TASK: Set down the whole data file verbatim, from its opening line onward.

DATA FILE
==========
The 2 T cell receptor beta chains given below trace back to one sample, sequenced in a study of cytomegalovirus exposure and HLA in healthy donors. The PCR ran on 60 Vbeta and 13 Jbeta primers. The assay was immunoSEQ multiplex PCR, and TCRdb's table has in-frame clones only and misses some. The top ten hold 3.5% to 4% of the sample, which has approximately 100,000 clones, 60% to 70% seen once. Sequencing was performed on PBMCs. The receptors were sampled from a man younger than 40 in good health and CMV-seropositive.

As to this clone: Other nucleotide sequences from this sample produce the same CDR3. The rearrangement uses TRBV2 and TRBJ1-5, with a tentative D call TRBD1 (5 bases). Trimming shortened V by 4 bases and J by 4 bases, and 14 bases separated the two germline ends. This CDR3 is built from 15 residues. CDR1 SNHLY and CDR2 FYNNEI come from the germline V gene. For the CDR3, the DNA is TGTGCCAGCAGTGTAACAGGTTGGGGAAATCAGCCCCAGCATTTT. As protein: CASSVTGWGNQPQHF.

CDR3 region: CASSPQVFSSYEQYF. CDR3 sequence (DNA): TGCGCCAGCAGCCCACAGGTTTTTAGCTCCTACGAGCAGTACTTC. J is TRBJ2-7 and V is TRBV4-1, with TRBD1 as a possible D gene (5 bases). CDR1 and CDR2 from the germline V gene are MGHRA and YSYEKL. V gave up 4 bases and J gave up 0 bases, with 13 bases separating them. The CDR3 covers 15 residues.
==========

The 2 T cell receptor beta chains given below trace back to one sample, sequenced in a study of cytomegalovirus exposure and HLA in healthy donors. The PCR ran on 60 Vbeta and 13 Jbeta primers. The assay was immunoSEQ multiplex PCR, and TCRdb's table has in-frame clones only and misses some. The top ten hold 3.5% to 4% of the sample, which has approximately 100,000 clones, 60% to 70% seen once. Sequencing was performed on PBMCs. The receptors were sampled from a man younger than 40 in good health and CMV-seropositive.

As to this clone: Other nucleotide sequences from this sample produce the same CDR3. The rearrangement uses TRBV2 and TRBJ1-5, with a tentative D call TRBD1 (5 bases). Trimming shortened V by 4 bases and J by 4 bases, and 14 bases separated the two germline ends. This CDR3 is built from 15 residues. CDR1 SNHLY and CDR2 FYNNEI come from the germline V gene. For the CDR3, the DNA is TGTGCCAGCAGTGTAACAGGTTGGGGAAATCAGCCCCAGCATTTT. As protein: CASSVTGWGNQPQHF.

CDR3 region: CASSPQVFSSYEQYF. CDR3 sequence (DNA): TGCGCCAGCAGCCCACAGGTTTTTAGCTCCTACGAGCAGTACTTC. J is TRBJ2-7 and V is TRBV4-1, with TRBD1 as a possible D gene (5 bases). CDR1 and CDR2 from the germline V gene are MGHRA and YSYEKL. V gave up 4 bases and J gave up 0 bases, with 13 bases separating them. The CDR3 covers 15 residues.